Three Consent Issues

Blackmun next tackled three separate consent issues in the Missouri law. First, Blackmun found constitutional the requirement that a woman must provide written consent (agreement) to the abortion before undergoing it. Blackmun reasoned abortion was a very stressful operation. Requiring written consent from the woman showed she was in control of the decision.

Secondly, Blackmun ruled that spousal consent (husband must agree to the abortion) was unconstitutional. When it comes to making the final decision about having an abortion, Blackmun concluded that "the woman who physically bears the child" should be the one to decide.

Thirdly, Blackmun found unconstitutional the requirement of parental consent for an unmarried minor's (under eighteen years of age) abortion during the first twelve weeks of pregnancy. Blackmun reasoned that constitutional rights do not "magically" appear when one turns eighteen. Furthermore, Blackmun believed the parent consent requirement "providing the parent with absolute power" would not necessarily "serve to strengthen the family unit" as argued by the state.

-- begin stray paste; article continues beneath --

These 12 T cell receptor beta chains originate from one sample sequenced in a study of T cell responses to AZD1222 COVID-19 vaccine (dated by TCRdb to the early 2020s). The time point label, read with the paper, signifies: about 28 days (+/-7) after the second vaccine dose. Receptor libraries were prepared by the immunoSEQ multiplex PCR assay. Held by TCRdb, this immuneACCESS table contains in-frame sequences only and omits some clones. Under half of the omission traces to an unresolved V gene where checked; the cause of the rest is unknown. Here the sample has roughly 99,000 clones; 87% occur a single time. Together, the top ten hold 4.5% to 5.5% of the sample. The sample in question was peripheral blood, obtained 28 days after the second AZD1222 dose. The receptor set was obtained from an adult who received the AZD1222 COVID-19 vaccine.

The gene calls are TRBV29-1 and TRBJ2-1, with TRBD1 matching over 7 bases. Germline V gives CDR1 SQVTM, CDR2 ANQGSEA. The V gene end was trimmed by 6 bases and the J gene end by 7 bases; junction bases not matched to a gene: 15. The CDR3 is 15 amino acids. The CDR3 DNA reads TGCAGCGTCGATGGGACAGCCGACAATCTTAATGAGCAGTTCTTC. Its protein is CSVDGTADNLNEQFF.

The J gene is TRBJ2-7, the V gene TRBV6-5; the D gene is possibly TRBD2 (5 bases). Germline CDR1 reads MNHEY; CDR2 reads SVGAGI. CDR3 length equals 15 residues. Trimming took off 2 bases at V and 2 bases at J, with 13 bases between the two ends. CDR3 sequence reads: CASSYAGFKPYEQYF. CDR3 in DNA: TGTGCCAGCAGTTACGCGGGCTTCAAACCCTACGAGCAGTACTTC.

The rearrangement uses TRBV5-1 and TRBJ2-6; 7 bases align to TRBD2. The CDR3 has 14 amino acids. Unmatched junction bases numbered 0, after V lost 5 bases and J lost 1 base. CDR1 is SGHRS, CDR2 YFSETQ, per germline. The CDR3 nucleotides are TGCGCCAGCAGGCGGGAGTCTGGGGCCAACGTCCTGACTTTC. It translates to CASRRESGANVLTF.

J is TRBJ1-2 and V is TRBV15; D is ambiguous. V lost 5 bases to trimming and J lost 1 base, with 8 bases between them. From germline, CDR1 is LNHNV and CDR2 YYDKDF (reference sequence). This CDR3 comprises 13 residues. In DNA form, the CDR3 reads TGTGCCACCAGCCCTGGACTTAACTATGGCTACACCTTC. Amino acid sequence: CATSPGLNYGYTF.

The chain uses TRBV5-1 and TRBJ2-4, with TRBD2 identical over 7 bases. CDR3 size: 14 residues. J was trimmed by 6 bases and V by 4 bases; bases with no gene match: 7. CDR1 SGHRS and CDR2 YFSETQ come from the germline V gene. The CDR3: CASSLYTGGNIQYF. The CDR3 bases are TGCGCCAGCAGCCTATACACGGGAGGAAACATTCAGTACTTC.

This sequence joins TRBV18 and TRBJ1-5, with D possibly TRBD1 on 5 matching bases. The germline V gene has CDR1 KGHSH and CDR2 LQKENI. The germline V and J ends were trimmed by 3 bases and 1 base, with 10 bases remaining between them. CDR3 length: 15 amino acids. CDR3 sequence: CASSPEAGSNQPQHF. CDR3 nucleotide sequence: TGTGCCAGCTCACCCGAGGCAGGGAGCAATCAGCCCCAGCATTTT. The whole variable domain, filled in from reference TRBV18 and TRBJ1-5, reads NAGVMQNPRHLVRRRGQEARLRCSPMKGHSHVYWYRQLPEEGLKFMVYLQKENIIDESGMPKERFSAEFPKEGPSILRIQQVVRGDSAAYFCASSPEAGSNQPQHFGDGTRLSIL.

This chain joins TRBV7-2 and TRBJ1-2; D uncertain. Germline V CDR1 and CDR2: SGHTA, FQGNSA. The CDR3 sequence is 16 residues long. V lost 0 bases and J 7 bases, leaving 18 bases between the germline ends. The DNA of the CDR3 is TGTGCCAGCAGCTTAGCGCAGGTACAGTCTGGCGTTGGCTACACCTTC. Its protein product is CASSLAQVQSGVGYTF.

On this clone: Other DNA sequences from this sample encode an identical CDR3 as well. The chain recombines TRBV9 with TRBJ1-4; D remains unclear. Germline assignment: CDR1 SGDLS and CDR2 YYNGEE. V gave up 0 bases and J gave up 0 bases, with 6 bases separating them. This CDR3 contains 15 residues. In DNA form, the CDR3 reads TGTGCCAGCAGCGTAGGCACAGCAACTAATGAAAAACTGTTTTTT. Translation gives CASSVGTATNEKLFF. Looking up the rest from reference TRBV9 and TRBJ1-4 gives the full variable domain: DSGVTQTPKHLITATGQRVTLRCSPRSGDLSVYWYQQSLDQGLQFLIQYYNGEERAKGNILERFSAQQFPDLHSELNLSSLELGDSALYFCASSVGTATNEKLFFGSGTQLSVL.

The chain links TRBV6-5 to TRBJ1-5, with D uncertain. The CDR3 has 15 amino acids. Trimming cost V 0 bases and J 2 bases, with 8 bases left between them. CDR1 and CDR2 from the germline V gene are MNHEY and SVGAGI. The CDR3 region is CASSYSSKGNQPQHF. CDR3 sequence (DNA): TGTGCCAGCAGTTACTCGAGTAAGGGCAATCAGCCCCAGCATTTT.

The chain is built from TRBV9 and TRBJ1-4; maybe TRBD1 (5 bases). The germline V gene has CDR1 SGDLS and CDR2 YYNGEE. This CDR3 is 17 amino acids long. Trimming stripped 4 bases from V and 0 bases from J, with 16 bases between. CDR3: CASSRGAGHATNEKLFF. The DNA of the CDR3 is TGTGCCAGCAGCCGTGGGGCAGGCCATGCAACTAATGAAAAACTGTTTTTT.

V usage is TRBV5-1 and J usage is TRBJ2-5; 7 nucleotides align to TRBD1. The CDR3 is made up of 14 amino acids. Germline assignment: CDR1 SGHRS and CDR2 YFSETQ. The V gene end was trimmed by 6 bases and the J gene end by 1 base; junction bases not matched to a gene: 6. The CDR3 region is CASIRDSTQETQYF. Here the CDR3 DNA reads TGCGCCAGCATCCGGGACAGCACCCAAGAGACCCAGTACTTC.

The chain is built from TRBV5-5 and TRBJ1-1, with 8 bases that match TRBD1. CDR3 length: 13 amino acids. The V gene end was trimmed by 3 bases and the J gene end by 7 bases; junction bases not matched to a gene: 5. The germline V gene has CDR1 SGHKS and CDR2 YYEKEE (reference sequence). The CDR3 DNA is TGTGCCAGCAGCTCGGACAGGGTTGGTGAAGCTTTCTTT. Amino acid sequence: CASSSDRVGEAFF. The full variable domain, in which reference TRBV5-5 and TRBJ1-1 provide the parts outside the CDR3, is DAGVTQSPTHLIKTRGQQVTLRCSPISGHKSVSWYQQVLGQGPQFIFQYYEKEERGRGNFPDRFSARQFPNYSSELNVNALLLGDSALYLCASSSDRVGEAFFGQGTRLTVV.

Three More Issues

The Missouri law prohibited use of saline amniocentesis, the injection of a saline (salt solution) fluid into the sac surrounding the fetus. The fluid causes the fetus to be almost immediately rejected by the mother's body. Blackmun denied this restriction because the procedure was the most commonly used abortion procedure and provided a high degree of safety for the mother. Blackmun stressed that termination of pregnancy by other available means was "more dangerous to the woman's health than the method outlawed."

Two sections of the law required detailed record keeping of all abortions performed. The law required these records be kept seven years. Blackmun agreed that these requirements were "reasonably directed to the preservation of maternal [the mother's] health. . . " He, therefore, allowed both.


A t the beginning of the twenty-first century, the 1973 decision of Roe v. Wade legalizing abortion in the early stages of pregnancy before the unborn fetus could likely survive outside the womb still stood. Abortion debates remained as passionate as ever but generally concerned a "grab bag" of secondary issues and efforts by states to whittle away at a woman's access to abortion. The various issues at the state level included: requiring waiting periods and counseling for women seeking abortions, requiring parental consent, providing money for contraceptive education and family planning, and setting rules for protestors who attempt to blockade abortion clinics. Possibly the most emotional of all was the banning of "partial-birth abortion" which makes illegal certain abortion procedures performed during the last six months of pregnancy.